Many of the same health problems that affect us, including hearing loss, also affect our pets. Fortunately, most pets adapt very well to the disability with a little help from their owners.View Article
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Even if you take every possible step to ensure your pet's safety, broken bones cannot always be prevented. Pets may be hit by cars, get into fights, or suffer falls that fracture one or more bones. Animal fractures should be regarded as an emergency situation calling for immediate veterinary care.
The treatment method selected for animal fractures depends on the severity and angle of the break or breaks. Non-weight bearing bones that are cracked, for instance, may heal on their own with minimal veterinary treatment. Even a fracture of a larger bone might not require surgical intervention. A clean break or hairline fracture may need nothing more than a plaster cast or other external immobilizing device, coupled with rest and proper nutrition, to facilitate complete healing. Many other weight-bearing broken bones, however, present complications involving the angle of the break, misaligned bone ends, or multiple pieces of bone at the injury site (a comminuted fracture). These cases generally require some type of fixation surgery and referral to a Board Certified Veterinary Surgeon will be recommended for those cases.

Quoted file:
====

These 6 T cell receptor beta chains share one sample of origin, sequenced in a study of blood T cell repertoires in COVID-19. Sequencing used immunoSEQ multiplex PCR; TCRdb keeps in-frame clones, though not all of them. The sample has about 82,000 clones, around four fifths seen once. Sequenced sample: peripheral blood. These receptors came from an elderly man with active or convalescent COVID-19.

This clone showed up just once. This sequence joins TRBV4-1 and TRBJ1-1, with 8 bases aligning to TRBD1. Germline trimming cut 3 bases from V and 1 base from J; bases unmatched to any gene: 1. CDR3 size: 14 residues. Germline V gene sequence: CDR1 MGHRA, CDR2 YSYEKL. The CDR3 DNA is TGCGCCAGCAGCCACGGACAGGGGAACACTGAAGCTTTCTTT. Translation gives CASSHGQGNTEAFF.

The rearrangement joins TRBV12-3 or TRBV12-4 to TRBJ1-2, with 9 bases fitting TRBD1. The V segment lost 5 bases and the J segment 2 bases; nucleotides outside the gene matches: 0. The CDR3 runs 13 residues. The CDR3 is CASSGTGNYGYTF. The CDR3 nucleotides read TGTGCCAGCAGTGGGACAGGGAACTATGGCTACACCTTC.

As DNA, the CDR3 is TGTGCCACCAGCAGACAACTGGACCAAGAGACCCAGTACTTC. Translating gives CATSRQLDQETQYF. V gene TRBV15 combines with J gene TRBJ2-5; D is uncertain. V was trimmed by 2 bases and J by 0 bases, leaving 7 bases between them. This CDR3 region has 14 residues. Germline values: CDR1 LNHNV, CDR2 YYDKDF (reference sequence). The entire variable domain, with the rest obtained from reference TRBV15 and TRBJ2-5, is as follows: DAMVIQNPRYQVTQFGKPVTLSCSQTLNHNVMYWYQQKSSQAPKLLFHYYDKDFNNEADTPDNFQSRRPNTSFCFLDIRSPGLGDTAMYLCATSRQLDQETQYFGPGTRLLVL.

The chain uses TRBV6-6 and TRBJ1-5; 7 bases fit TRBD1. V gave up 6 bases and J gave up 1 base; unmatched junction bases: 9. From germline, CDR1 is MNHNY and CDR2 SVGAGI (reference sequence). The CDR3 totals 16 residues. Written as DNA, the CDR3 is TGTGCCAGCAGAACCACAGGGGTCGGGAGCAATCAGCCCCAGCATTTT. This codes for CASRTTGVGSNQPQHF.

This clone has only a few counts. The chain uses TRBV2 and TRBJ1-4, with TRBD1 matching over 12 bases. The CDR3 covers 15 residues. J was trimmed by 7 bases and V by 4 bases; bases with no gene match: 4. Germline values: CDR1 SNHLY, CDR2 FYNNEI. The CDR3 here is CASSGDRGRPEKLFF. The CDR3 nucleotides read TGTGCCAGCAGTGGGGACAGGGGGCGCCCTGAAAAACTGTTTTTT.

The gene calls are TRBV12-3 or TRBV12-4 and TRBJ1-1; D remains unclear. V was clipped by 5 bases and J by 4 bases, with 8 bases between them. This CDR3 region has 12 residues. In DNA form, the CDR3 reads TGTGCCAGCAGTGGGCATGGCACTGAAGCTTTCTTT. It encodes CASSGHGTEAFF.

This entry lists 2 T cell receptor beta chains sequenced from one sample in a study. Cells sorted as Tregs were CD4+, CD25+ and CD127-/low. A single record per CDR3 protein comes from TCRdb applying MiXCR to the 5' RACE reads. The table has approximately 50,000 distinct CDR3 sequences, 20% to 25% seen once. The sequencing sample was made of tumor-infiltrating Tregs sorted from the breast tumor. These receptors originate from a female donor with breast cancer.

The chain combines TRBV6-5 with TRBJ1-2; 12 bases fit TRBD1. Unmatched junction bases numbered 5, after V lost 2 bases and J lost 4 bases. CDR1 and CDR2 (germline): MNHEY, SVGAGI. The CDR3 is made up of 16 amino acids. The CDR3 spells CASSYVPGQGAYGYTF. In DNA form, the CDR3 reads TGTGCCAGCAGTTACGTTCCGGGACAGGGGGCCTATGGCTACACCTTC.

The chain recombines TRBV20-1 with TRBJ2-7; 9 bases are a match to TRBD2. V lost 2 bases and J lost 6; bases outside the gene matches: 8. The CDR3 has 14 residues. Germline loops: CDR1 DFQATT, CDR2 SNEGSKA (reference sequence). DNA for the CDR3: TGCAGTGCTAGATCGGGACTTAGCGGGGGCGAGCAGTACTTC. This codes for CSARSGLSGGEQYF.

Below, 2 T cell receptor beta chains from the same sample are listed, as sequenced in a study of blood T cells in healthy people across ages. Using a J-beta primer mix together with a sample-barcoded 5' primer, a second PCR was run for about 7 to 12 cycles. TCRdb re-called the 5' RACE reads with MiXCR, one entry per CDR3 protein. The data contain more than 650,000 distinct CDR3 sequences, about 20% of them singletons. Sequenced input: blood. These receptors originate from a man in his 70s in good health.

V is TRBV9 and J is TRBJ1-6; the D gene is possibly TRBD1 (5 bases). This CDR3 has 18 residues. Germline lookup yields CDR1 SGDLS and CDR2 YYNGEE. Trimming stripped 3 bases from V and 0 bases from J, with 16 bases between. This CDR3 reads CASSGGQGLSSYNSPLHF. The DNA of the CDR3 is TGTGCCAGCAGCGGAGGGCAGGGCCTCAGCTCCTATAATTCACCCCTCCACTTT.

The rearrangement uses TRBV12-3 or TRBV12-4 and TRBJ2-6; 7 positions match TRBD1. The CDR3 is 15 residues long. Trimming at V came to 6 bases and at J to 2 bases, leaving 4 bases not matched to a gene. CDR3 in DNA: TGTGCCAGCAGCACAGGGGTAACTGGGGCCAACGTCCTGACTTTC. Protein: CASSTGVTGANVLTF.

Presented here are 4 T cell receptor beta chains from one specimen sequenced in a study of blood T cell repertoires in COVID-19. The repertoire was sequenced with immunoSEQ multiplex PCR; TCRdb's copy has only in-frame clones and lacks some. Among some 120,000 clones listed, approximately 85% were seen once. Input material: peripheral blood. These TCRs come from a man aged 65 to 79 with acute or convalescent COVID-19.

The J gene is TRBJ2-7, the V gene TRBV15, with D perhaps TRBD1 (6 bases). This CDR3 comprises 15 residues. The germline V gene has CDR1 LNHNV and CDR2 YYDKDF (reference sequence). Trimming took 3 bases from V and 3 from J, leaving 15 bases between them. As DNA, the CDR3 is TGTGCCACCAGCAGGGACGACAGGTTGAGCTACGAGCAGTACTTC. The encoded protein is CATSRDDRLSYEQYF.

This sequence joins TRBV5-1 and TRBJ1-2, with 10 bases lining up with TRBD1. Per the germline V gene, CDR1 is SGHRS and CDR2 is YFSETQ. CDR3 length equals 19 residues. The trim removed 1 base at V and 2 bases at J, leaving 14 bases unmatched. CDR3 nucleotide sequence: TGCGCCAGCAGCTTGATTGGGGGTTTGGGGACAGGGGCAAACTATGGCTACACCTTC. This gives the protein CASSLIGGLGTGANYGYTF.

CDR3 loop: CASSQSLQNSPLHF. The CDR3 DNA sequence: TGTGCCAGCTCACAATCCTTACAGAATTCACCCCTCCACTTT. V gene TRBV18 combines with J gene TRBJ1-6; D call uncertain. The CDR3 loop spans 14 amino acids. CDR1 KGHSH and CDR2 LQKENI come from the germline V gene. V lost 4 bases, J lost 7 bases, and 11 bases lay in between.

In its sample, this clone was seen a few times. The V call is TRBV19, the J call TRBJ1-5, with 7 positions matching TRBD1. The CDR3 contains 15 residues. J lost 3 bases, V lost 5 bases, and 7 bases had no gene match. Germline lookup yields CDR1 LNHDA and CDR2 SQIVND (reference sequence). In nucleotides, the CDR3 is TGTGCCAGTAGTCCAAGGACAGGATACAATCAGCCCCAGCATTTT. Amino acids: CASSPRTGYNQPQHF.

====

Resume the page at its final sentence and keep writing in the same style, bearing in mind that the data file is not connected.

While human fracture patients typically avoid putting any weight or pressure on the injury site until the fracture has healed, animals can often make use of the fractured part during the healing process. Generally, however, we advise owners not to let pets subject their healing fracture to greater stresses than the fixation equipment and/or external cast can tolerate. If an open incision or wound is present, owners should also take steps to prevent their pet from licking at the area, since this can cause bacterial infection. Symptoms of infection include redness, swelling or oozing at the incision or wound site. Owners who note these symptoms should bring their pets back to our clinic for additional treatment.
Springfield Veterinary Center can evaluate and treat broken bones during our clinic hours; animal fractures that occur outside of these hours are referred to the Emergency Veterinary Clinic of Southwest Missouri.